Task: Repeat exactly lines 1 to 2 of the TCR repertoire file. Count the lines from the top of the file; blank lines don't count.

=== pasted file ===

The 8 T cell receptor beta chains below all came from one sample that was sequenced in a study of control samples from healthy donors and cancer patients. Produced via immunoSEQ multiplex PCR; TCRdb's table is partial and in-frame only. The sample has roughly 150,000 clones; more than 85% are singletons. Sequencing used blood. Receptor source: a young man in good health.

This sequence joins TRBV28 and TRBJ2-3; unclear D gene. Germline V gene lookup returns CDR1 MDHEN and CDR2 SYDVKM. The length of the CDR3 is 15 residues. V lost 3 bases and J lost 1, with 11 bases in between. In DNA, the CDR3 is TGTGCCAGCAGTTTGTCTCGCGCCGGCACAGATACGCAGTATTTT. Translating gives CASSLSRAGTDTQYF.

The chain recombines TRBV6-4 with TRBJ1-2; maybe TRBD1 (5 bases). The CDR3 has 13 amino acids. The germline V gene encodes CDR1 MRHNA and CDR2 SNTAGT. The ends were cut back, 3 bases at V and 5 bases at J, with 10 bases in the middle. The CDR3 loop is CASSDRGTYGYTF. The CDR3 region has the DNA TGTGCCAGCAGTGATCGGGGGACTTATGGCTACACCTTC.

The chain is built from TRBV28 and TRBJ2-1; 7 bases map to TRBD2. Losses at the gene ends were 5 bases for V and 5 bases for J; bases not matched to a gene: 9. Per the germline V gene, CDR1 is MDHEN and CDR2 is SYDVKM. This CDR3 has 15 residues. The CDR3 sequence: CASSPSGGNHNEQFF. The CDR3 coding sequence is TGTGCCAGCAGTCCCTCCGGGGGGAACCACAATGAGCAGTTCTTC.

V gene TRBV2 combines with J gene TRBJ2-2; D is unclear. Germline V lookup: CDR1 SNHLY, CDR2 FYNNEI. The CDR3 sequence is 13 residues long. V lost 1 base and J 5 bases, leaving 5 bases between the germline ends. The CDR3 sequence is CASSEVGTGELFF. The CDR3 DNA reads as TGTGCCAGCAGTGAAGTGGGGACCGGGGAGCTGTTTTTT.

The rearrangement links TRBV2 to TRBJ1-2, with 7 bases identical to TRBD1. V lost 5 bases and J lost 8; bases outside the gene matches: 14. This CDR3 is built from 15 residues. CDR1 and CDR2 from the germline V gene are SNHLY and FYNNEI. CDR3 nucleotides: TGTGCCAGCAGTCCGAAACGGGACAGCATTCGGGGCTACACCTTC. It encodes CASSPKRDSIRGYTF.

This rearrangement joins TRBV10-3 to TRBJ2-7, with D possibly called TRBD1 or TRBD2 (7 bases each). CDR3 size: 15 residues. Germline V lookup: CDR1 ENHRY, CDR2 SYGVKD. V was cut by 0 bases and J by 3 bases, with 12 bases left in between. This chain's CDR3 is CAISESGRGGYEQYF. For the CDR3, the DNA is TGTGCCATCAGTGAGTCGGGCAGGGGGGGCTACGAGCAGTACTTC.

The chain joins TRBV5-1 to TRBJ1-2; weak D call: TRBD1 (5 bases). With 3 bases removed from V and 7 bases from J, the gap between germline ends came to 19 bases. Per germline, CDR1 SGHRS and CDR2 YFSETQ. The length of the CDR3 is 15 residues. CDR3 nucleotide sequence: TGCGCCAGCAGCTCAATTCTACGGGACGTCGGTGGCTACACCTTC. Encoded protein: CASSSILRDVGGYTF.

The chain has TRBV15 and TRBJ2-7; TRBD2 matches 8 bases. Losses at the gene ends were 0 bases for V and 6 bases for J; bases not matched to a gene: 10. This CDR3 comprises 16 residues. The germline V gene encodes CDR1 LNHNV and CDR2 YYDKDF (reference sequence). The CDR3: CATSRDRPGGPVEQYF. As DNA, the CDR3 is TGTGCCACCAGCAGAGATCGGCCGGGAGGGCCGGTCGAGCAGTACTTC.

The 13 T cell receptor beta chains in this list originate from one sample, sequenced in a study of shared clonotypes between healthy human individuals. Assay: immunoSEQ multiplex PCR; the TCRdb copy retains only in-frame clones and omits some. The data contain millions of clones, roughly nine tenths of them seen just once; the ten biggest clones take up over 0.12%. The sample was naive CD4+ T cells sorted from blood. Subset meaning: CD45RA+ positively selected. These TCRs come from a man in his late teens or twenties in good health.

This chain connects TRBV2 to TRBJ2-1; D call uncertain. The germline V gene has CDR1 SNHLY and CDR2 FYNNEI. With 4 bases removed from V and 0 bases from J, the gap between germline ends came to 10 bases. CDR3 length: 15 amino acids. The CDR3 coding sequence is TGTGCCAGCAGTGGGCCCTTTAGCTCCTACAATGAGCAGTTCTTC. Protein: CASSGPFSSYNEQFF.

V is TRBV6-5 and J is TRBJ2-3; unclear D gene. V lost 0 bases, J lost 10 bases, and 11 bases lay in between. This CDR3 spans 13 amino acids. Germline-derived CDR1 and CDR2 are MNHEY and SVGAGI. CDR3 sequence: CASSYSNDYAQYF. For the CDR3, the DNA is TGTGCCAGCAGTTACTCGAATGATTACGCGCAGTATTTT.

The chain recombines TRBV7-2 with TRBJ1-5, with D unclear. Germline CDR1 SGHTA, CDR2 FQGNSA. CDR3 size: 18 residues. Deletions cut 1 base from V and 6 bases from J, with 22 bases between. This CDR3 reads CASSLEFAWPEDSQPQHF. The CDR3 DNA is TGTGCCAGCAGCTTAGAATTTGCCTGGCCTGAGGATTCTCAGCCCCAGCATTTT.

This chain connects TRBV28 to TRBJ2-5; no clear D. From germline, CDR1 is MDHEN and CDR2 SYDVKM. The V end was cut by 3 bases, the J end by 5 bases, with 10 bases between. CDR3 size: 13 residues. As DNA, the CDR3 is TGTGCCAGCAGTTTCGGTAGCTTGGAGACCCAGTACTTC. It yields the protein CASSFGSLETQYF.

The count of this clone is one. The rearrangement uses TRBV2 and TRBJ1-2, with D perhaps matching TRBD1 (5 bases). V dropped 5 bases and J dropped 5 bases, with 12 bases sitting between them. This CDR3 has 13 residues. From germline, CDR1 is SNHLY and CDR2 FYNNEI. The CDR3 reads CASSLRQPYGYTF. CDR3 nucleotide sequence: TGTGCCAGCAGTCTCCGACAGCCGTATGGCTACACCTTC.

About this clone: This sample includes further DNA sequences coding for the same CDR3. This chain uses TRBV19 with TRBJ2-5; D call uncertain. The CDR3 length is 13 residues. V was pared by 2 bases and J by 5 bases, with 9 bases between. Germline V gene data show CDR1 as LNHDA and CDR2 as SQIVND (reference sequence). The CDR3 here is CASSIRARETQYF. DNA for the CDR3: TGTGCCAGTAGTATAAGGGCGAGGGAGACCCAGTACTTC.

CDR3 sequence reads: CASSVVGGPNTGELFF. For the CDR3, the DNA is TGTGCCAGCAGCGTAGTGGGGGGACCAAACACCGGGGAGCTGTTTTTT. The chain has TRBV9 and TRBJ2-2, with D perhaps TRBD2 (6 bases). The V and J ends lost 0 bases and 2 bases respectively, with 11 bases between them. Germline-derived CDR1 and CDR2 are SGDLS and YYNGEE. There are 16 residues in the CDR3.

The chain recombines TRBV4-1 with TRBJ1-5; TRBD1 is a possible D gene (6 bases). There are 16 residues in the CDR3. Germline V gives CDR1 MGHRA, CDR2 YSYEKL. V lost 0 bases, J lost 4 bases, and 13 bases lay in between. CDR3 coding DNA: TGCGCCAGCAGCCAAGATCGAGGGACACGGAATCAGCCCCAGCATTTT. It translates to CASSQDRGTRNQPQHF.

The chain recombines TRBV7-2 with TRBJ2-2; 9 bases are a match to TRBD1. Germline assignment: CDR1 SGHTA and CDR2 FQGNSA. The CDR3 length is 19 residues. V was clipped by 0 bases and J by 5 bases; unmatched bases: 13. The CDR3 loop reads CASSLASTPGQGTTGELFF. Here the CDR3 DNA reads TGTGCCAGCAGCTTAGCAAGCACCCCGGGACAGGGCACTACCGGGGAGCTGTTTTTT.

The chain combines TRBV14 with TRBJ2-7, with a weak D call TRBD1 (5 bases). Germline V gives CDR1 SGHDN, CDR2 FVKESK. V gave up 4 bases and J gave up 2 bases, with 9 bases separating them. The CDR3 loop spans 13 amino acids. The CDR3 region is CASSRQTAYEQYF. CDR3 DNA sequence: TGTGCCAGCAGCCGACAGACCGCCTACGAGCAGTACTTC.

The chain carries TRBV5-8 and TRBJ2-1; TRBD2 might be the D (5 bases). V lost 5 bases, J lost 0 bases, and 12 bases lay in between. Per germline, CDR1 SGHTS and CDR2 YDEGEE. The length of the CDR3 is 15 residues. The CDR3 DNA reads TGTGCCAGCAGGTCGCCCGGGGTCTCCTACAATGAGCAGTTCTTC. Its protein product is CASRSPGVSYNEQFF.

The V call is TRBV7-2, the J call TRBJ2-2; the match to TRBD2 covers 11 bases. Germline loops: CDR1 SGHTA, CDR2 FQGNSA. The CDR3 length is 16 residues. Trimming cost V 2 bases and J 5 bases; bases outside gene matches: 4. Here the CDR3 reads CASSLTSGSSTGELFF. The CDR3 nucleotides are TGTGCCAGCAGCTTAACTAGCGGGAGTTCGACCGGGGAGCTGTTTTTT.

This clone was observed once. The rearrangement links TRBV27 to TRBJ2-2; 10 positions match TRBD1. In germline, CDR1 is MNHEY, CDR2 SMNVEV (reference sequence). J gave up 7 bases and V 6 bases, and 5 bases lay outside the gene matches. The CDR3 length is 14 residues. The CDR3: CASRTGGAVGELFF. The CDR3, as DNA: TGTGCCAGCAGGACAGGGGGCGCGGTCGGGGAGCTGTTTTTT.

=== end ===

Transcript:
The 8 T cell receptor beta chains below all came from one sample that was sequenced in a study of control samples from healthy donors and cancer patients. Produced via immunoSEQ multiplex PCR; TCRdb's table is partial and in-frame only. The sample has roughly 150,000 clones; more than 85% are singletons. Sequencing used blood. Receptor source: a young man in good health.

This sequence joins TRBV28 and TRBJ2-3; unclear D gene. Germline V gene lookup returns CDR1 MDHEN and CDR2 SYDVKM. The length of the CDR3 is 15 residues. V lost 3 bases and J lost 1, with 11 bases in between. In DNA, the CDR3 is TGTGCCAGCAGTTTGTCTCGCGCCGGCACAGATACGCAGTATTTT. Translating gives CASSLSRAGTDTQYF.